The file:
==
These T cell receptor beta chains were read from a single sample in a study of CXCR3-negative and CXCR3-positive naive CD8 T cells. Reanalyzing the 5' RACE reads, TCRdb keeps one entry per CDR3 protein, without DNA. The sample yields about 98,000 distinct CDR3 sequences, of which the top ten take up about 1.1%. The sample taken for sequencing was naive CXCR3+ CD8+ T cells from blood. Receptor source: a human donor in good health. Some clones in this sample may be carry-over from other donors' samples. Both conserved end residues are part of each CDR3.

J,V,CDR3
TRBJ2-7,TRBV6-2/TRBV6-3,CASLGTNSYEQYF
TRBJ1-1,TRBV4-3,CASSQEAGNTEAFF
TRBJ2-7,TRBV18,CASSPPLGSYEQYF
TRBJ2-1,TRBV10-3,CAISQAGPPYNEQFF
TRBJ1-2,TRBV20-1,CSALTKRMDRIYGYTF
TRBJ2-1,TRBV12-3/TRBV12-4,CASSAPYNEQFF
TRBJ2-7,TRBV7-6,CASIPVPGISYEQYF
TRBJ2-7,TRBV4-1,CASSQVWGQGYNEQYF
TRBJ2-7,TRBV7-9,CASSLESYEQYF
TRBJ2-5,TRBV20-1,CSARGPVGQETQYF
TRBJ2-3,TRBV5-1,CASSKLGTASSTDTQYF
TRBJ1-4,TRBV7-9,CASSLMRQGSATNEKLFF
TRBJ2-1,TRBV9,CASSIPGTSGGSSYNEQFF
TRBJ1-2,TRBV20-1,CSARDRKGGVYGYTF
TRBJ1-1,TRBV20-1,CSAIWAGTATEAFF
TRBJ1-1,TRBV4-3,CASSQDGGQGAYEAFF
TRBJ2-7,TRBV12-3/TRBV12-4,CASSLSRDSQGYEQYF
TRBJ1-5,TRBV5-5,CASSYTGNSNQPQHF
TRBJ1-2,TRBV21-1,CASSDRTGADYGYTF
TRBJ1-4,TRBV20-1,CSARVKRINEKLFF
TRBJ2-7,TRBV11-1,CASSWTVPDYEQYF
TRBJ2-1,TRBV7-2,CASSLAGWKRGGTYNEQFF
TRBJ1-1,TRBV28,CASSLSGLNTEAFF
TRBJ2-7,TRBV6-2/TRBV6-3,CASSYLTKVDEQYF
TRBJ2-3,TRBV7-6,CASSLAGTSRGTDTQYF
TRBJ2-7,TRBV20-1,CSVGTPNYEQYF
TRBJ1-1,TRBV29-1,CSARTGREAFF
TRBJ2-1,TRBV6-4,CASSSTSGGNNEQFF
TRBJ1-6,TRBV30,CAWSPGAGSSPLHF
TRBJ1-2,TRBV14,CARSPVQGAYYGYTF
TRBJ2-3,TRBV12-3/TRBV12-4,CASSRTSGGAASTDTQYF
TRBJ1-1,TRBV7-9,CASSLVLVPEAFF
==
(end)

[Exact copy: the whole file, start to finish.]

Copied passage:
These T cell receptor beta chains were read from a single sample in a study of CXCR3-negative and CXCR3-positive naive CD8 T cells. Reanalyzing the 5' RACE reads, TCRdb keeps one entry per CDR3 protein, without DNA. The sample yields about 98,000 distinct CDR3 sequences, of which the top ten take up about 1.1%. The sample taken for sequencing was naive CXCR3+ CD8+ T cells from blood. Receptor source: a human donor in good health. Some clones in this sample may be carry-over from other donors' samples. Both conserved end residues are part of each CDR3.

J,V,CDR3
TRBJ2-7,TRBV6-2/TRBV6-3,CASLGTNSYEQYF
TRBJ1-1,TRBV4-3,CASSQEAGNTEAFF
TRBJ2-7,TRBV18,CASSPPLGSYEQYF
TRBJ2-1,TRBV10-3,CAISQAGPPYNEQFF
TRBJ1-2,TRBV20-1,CSALTKRMDRIYGYTF
TRBJ2-1,TRBV12-3/TRBV12-4,CASSAPYNEQFF
TRBJ2-7,TRBV7-6,CASIPVPGISYEQYF
TRBJ2-7,TRBV4-1,CASSQVWGQGYNEQYF
TRBJ2-7,TRBV7-9,CASSLESYEQYF
TRBJ2-5,TRBV20-1,CSARGPVGQETQYF
TRBJ2-3,TRBV5-1,CASSKLGTASSTDTQYF
TRBJ1-4,TRBV7-9,CASSLMRQGSATNEKLFF
TRBJ2-1,TRBV9,CASSIPGTSGGSSYNEQFF
TRBJ1-2,TRBV20-1,CSARDRKGGVYGYTF
TRBJ1-1,TRBV20-1,CSAIWAGTATEAFF
TRBJ1-1,TRBV4-3,CASSQDGGQGAYEAFF
TRBJ2-7,TRBV12-3/TRBV12-4,CASSLSRDSQGYEQYF
TRBJ1-5,TRBV5-5,CASSYTGNSNQPQHF
TRBJ1-2,TRBV21-1,CASSDRTGADYGYTF
TRBJ1-4,TRBV20-1,CSARVKRINEKLFF
TRBJ2-7,TRBV11-1,CASSWTVPDYEQYF
TRBJ2-1,TRBV7-2,CASSLAGWKRGGTYNEQFF
TRBJ1-1,TRBV28,CASSLSGLNTEAFF
TRBJ2-7,TRBV6-2/TRBV6-3,CASSYLTKVDEQYF
TRBJ2-3,TRBV7-6,CASSLAGTSRGTDTQYF
TRBJ2-7,TRBV20-1,CSVGTPNYEQYF
TRBJ1-1,TRBV29-1,CSARTGREAFF
TRBJ2-1,TRBV6-4,CASSSTSGGNNEQFF
TRBJ1-6,TRBV30,CAWSPGAGSSPLHF
TRBJ1-2,TRBV14,CARSPVQGAYYGYTF
TRBJ2-3,TRBV12-3/TRBV12-4,CASSRTSGGAASTDTQYF
TRBJ1-1,TRBV7-9,CASSLVLVPEAFF